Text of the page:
“In an effort to challenge the economic war, create access to nutritious and well-balanced food and build national sovereignty, communities like Characo’s are working to diversify and multiply their seeds. In Guanape, an historically indigenous Cumangoto community of farm workers, along with the national Seeds of the People Platform have begun a pilot program with nearly 20 participants (farmers and farming enthusiasts from across the country) to share and teach their traditional ways of harvesting corn.
The Seed Multiplication and Distribution series is part of a larger popular movement driven struggle to defend native Venezuelan seeds and take down corporate giants like Monsanto. In December 2015, Venezuelan grassroots movements accompanied by state institutions pushed forward the National Assembly approval of the Seed Law. After the United Venezuelan Socialist Party’s defeat in December 6 National Assembly elections, social movements and socialist legislators acted swiftly to pass the Seed Law.”
“I am so tired of these vegans & gluten-free crunchitarians coming to our socials & complaining about the lack of options!!!!” i hear that a lot. gmo-free must become the latest thing. eating non-gmo rooster or squirrel or road kill can’t be as bad as this crap.
how is it that it’s “cheaper” to g.m. apples than to stick ’em in that future advanced hi-tech super sciency 23rd century star wars solution you just invented just now? oh yeah, b/c of the “free market.” that’s why a quart of organic half and half is $5, whereas the rgbh (by which i mean, rbgh) & antiobiotic loaded non-organic half and half is $3. economics. but the cows produce more milk when they are one big bed sore!!!! and die faster.
lol. srsly, if ya read their website, they try valiantly to make the case for ‘supply chain benefits, complete w/ loads of blonde chirren ‘consuming’ more fruits and veg, palefaces, tra la la. and the testimonials are a hoot. the (ahem) cautionary principle has been trampled, of course.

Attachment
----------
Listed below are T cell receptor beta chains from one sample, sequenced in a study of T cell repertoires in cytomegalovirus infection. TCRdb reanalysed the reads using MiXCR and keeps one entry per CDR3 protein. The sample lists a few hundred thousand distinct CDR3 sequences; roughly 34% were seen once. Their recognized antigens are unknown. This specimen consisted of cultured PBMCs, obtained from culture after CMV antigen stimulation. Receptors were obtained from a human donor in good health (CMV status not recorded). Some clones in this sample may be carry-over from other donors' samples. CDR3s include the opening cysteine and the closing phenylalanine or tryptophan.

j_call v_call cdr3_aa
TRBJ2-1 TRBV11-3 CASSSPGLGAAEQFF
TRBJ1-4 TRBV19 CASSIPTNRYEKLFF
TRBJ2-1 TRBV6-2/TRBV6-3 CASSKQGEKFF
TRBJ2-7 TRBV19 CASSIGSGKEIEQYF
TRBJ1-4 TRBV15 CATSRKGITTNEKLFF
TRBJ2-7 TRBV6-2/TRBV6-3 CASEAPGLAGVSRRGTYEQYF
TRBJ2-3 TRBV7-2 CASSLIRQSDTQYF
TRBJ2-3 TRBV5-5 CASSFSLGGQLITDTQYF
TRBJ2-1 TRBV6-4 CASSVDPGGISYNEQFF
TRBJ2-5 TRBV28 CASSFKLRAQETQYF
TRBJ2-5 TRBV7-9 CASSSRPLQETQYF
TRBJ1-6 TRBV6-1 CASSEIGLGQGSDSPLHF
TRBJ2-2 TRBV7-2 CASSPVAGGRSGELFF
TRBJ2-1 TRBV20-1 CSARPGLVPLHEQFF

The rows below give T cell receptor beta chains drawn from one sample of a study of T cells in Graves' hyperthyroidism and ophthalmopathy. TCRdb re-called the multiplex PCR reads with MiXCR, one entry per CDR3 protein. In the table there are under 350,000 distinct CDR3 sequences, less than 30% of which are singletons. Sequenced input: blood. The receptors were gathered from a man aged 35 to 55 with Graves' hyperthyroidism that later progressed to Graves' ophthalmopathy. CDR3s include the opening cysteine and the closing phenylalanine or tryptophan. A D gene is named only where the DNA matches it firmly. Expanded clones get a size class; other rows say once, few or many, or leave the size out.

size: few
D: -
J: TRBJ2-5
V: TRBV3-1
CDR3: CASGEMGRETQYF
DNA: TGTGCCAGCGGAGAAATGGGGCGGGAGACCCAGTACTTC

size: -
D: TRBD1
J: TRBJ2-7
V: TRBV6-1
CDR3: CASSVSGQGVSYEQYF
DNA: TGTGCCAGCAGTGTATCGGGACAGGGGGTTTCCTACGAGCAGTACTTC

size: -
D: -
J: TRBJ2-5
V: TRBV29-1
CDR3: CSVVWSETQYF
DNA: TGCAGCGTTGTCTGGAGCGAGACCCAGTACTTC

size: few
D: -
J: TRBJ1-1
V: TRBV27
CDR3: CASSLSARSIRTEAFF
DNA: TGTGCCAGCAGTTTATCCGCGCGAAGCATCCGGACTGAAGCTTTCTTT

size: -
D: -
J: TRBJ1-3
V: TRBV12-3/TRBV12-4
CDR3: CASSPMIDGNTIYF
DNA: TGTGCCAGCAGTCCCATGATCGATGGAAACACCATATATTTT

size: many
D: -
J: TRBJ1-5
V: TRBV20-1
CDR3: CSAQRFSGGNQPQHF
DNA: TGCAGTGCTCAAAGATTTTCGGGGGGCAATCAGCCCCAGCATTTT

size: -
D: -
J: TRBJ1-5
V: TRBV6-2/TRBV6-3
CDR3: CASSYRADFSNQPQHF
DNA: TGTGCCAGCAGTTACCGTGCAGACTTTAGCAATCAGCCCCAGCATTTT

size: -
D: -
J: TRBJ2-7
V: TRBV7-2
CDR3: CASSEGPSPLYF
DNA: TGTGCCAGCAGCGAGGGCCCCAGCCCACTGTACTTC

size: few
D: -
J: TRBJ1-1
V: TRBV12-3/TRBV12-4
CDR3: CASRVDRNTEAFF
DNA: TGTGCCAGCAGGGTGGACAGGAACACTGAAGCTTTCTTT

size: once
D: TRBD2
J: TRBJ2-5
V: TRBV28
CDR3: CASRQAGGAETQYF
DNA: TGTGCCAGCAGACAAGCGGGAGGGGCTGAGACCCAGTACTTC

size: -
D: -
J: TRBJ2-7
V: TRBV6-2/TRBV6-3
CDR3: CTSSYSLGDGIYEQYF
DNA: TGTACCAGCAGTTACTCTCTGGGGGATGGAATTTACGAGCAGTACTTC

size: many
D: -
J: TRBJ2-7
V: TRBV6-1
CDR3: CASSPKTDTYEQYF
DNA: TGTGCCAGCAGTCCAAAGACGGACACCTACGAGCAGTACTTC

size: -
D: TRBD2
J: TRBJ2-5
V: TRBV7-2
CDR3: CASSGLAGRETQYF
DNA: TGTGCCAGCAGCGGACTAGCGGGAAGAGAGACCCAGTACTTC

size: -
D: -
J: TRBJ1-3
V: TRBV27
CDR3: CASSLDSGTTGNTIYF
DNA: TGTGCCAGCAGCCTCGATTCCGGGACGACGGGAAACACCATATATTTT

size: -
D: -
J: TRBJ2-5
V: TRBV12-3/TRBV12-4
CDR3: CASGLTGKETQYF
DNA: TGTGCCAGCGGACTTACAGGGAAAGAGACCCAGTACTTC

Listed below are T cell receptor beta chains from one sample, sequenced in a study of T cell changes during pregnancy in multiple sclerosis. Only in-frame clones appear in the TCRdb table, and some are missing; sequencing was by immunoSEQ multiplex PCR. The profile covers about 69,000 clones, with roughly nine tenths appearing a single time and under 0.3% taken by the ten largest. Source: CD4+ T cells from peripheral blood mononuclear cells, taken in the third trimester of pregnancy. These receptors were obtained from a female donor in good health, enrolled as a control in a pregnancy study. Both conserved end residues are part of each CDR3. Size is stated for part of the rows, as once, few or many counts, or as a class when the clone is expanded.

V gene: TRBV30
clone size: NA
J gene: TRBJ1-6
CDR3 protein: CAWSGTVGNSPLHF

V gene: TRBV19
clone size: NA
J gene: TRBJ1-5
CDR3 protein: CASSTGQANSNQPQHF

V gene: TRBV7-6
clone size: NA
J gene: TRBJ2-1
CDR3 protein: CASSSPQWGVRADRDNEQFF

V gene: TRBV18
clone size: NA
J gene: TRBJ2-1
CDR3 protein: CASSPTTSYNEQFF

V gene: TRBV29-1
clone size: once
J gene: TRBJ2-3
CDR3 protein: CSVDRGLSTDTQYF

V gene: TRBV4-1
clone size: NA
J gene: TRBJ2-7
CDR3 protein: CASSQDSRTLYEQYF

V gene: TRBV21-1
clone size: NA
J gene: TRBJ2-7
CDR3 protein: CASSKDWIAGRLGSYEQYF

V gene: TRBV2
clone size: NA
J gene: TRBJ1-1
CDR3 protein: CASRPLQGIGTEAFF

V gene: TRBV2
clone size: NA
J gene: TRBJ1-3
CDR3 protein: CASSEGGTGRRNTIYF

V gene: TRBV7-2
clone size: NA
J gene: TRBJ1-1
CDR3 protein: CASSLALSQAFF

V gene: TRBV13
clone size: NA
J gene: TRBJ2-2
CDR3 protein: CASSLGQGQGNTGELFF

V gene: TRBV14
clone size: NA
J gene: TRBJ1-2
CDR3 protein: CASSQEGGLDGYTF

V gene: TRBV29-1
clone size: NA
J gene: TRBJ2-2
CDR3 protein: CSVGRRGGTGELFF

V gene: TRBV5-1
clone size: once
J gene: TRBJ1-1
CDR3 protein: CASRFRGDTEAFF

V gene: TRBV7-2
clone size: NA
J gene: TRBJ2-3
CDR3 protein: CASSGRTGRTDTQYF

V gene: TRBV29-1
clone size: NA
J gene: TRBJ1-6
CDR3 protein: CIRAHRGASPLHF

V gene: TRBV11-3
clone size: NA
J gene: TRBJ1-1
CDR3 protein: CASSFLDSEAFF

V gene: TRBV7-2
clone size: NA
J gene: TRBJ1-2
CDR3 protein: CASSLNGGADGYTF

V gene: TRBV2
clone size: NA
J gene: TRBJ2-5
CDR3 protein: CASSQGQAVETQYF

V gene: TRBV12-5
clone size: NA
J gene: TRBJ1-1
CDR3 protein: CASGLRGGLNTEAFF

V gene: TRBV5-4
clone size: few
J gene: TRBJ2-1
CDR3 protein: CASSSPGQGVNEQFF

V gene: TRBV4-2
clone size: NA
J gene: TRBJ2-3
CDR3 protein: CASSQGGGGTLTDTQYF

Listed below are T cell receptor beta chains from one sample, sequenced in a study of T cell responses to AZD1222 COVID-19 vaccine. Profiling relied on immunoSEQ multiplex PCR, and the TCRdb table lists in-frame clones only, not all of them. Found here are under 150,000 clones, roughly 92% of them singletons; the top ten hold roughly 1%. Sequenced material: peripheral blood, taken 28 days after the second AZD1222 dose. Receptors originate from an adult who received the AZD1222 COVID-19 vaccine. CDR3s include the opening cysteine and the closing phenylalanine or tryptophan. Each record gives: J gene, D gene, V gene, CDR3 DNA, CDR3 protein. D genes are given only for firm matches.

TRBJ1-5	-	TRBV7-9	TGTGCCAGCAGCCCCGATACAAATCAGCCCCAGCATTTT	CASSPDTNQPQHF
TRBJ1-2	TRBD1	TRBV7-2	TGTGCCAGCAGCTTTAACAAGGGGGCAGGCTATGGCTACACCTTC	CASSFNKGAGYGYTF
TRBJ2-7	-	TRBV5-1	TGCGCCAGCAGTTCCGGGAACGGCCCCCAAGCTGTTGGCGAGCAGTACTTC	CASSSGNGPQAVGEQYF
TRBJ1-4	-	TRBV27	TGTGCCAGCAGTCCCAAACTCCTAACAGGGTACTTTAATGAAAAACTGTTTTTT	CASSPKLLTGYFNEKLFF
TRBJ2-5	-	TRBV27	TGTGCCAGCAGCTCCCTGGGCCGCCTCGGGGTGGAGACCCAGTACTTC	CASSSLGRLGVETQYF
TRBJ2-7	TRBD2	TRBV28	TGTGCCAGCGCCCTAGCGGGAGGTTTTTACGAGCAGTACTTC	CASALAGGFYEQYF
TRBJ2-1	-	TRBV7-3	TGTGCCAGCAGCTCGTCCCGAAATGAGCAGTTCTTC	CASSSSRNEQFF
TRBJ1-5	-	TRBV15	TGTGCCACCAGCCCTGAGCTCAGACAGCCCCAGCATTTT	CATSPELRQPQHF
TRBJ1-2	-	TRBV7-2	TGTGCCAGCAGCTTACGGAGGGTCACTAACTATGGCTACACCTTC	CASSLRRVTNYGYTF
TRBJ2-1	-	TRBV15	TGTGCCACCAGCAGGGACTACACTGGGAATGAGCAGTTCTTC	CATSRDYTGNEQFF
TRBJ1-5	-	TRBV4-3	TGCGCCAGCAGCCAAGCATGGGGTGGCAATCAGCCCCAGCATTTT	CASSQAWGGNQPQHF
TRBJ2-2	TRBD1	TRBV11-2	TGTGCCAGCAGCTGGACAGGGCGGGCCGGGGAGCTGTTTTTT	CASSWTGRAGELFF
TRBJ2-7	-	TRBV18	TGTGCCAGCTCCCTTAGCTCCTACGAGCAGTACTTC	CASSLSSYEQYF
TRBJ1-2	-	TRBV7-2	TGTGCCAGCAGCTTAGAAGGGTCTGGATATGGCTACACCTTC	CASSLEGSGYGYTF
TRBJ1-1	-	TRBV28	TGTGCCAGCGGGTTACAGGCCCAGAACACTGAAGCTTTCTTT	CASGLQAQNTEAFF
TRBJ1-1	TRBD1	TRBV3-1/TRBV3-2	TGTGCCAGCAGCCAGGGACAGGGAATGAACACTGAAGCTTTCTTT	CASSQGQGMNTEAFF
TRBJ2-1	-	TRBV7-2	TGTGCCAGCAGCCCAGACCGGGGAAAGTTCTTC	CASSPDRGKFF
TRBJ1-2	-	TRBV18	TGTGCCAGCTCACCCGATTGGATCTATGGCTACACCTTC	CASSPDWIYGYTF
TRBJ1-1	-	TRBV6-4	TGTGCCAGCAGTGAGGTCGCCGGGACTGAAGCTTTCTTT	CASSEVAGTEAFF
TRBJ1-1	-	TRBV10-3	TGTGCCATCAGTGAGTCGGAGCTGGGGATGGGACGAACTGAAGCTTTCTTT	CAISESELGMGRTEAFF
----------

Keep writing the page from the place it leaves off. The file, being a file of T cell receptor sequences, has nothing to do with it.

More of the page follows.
Supply chain benefits of Arctic® apples
“While we have a number of cutting-edge projects in the pipeline, it was important to us that our first product offer a wide range of benefits to all members of the industry:
it wasn’t quite clear to me if okaganagan ‘created’ the gm papaya that saved hawaiin ag for certain.
I was alarmed to see nested in an article in the Santa Fe Reporter about the effects of climate change on chile production, a long section describing the efforts of our old friend, Monsanto. They have breeding nurseries in Woodland, California, Florida, Mexico and Guatemala. Chiles, bless em, apparently resist genetic modification, but Terry Berke who ‘has been the hot pepper breeder with Monsanto Company for 16 years” is not done with them yet:
“Whatever the next change that comes, Berke sees it likely to arrive on the wings of gene-editing technology. This more precise method for changing specific base pairs to create alleles that exist already in nature could be applied to existing hybrid parents, instantly giving them a new resistance without having to breed new parents.
‘This would be a lot faster and more convenient, so that’s going to be the next best thing coming down the pike in breeding,’ Berke says. ‘We think this is going to be more widely accepted than, say, the GMOs that have caused such a controversy.’ ”
What is it about these people? Their brains must be already modified, no two ways about it.
sorry i’d missed this earlier, juliania. i’m not familiar w/ that scientific tweaking, but how fine it is that chiles resist genetic tinkering! it could almost spur some anthropomorphising, could it? ‘the mighty chile won’t be adulterated!’
last week i was almost ready to do a gmo storify based on colin todhunter’s twitter account or whatever it’s called. boy, does he have his thumb vigorously on the pulse of all this globally. and with the various mergers of the big players, it’s all getting creepier and ever more dangerous. but sure: instead of mitigating climate change (too late now in any event, seemingly): just diddle w/ the genetic code of a chile to make it drought tolerant why not?
down side of hybrids, of course is: no seed-saving, phooey. hugh grant is the ceo of…monsanto.